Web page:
I’m posting these two videos, Everything is a Remix, part 1 & 2, by Kirby Ferguson, because they nicely demonstrate the connections between art and music that I intend to write about here.
Ferguson’s videos show that creativity is actually a process that is socially and culturally embedded. This counters the widespread belief that creativity is a special ability possessed by a few, having nothing to do with daily life.
Music and music recording is the best way to see this creative process in action in the forms of sampling and remixing. In the second video, Ferguson shows the same remix and sampling at play in popular films.
In Noise: The Political Economy of Music, Jacques Attali writes: “Our musical process of structuring noise is also our political process for structuring community;” and “Music runs parallel to human society, is structured like it and changes when it does.” Attali pushes this point further by positing that music is simultaneously a mirror and a prophecy: “its styles and economic organization are ahead of the rest of society because it explores, much faster than material reality can, the entire range of possibilities in a given code.”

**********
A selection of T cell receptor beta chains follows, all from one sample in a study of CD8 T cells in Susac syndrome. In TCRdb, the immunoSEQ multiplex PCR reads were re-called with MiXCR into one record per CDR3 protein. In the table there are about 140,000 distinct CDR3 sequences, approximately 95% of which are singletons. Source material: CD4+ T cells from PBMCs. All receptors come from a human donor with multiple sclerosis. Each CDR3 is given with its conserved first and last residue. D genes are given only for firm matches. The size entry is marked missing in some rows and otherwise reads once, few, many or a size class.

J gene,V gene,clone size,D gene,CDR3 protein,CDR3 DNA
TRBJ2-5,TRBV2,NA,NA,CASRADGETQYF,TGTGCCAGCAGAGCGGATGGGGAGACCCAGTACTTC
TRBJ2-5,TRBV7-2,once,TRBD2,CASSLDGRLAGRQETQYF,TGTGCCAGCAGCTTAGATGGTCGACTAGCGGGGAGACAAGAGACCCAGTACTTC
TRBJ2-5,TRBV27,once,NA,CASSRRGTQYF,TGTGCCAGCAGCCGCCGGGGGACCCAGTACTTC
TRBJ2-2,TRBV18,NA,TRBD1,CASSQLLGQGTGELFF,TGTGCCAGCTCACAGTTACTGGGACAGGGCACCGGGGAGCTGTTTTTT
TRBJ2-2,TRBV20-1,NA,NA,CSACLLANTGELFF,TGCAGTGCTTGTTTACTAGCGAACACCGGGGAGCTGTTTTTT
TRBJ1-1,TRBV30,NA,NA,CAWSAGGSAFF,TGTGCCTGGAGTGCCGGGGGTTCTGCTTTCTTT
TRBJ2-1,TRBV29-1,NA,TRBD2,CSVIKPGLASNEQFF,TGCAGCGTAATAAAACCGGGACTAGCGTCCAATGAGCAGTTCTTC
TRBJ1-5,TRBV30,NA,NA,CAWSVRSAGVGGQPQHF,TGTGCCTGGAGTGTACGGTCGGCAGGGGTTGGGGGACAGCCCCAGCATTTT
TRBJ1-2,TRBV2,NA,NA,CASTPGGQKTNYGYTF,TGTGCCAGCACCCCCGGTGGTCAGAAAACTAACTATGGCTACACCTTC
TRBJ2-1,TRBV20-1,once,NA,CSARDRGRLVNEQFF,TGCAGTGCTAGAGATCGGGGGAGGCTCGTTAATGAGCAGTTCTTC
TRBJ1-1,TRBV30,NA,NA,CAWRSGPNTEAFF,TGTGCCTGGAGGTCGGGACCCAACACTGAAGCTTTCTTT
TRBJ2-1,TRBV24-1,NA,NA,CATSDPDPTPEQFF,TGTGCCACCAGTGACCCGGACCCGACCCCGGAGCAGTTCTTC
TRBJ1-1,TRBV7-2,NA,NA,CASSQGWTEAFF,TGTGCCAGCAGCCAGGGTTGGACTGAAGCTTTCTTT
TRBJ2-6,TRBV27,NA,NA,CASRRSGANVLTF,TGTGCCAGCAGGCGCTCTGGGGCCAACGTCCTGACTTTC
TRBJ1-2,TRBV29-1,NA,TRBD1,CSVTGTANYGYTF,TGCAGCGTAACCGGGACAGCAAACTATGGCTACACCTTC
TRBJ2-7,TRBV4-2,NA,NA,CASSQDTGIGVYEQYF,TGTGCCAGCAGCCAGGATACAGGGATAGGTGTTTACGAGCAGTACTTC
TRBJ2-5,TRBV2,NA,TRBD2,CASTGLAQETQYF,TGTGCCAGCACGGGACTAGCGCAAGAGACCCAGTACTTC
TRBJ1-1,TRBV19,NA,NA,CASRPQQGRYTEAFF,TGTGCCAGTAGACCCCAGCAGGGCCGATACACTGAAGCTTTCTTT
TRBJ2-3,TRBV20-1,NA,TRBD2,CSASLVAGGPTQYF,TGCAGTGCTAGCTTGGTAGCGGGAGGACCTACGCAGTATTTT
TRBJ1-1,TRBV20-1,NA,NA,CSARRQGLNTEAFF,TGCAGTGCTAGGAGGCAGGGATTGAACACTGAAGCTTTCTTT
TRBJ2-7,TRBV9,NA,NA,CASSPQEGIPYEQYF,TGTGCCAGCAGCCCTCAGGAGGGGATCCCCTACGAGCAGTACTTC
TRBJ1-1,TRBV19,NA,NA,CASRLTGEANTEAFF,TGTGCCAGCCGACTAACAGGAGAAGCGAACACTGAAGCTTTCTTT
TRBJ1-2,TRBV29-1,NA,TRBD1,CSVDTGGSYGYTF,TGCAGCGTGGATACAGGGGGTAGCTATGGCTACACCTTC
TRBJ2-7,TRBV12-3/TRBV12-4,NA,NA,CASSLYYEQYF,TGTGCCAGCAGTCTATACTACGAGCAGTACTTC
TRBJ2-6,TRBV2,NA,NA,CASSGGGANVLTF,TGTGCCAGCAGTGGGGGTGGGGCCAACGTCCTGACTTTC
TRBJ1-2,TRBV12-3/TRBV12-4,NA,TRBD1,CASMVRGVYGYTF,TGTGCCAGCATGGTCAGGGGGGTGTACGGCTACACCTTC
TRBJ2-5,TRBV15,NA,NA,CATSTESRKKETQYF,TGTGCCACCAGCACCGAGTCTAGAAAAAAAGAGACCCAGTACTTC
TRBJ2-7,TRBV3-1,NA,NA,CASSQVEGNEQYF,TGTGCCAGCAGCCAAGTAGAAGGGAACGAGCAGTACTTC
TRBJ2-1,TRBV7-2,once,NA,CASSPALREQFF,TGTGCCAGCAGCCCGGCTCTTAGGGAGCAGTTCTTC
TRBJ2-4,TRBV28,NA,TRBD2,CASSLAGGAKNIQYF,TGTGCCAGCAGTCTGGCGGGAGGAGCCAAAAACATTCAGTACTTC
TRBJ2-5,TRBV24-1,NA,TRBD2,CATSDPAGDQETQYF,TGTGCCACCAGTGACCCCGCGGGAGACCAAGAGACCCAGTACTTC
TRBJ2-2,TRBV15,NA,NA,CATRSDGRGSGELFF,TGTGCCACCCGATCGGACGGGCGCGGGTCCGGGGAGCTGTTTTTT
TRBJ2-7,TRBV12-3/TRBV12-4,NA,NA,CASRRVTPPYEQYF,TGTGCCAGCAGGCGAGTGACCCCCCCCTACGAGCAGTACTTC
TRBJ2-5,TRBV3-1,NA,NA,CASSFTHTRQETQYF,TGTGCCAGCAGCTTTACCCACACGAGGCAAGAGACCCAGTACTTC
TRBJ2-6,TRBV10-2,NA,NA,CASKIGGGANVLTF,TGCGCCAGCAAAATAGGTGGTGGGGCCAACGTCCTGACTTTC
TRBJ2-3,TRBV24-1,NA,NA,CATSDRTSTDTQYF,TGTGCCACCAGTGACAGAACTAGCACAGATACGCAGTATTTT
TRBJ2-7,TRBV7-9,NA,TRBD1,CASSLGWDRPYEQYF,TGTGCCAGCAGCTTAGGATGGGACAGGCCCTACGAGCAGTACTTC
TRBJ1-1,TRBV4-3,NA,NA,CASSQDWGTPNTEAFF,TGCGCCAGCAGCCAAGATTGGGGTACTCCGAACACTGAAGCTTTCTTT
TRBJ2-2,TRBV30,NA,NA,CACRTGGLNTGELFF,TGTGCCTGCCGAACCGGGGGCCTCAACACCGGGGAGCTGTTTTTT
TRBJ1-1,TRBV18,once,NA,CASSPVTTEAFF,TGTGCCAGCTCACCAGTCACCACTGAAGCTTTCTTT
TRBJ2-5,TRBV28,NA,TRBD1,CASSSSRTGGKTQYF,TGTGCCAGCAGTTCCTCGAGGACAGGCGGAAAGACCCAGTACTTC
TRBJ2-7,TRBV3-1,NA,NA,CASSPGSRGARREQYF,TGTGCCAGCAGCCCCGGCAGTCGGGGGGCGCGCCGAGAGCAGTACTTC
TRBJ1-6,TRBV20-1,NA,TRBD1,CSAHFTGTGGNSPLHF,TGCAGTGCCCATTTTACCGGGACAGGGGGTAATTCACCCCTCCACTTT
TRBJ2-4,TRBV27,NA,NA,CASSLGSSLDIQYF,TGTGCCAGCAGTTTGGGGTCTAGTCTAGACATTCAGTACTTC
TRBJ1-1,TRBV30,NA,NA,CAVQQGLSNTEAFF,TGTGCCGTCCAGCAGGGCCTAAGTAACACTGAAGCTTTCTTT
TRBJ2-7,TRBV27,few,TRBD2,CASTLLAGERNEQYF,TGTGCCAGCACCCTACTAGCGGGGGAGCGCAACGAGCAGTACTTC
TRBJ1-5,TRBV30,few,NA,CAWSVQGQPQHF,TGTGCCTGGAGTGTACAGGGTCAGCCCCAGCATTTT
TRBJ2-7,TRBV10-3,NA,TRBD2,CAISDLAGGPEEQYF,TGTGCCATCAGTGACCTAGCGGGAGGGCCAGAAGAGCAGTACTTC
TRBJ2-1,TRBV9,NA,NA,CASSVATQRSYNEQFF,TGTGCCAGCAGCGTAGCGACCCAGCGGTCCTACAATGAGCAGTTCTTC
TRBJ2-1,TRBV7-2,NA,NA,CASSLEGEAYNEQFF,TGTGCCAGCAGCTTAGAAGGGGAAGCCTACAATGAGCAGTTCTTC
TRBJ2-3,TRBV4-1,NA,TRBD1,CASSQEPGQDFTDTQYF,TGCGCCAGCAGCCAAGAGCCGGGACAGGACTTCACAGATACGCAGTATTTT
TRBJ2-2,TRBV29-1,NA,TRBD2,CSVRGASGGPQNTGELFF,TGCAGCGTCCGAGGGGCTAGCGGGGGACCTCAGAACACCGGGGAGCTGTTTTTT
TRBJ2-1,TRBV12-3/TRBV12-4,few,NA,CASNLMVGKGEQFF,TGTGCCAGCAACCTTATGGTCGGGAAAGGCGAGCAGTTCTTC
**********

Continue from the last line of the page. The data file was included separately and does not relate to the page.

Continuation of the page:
Ferguson’s videos show how the remix started and is the foundation for much of what we watch, listen, and even do ourselves. The remix has also brought into question what is meant by original and copy, and at what point, if any, does it become stealing. The remix as a creative process changes the way we think about creativity, and where we locate originality.
Part 1: The Song Remains the Same
Part 2: Remix, Inc.
Here is an extended video on all the references contained in Tarantino’s Kill Bill; why? because it’s fun to watch.
Everything is a Remix: Kill Bill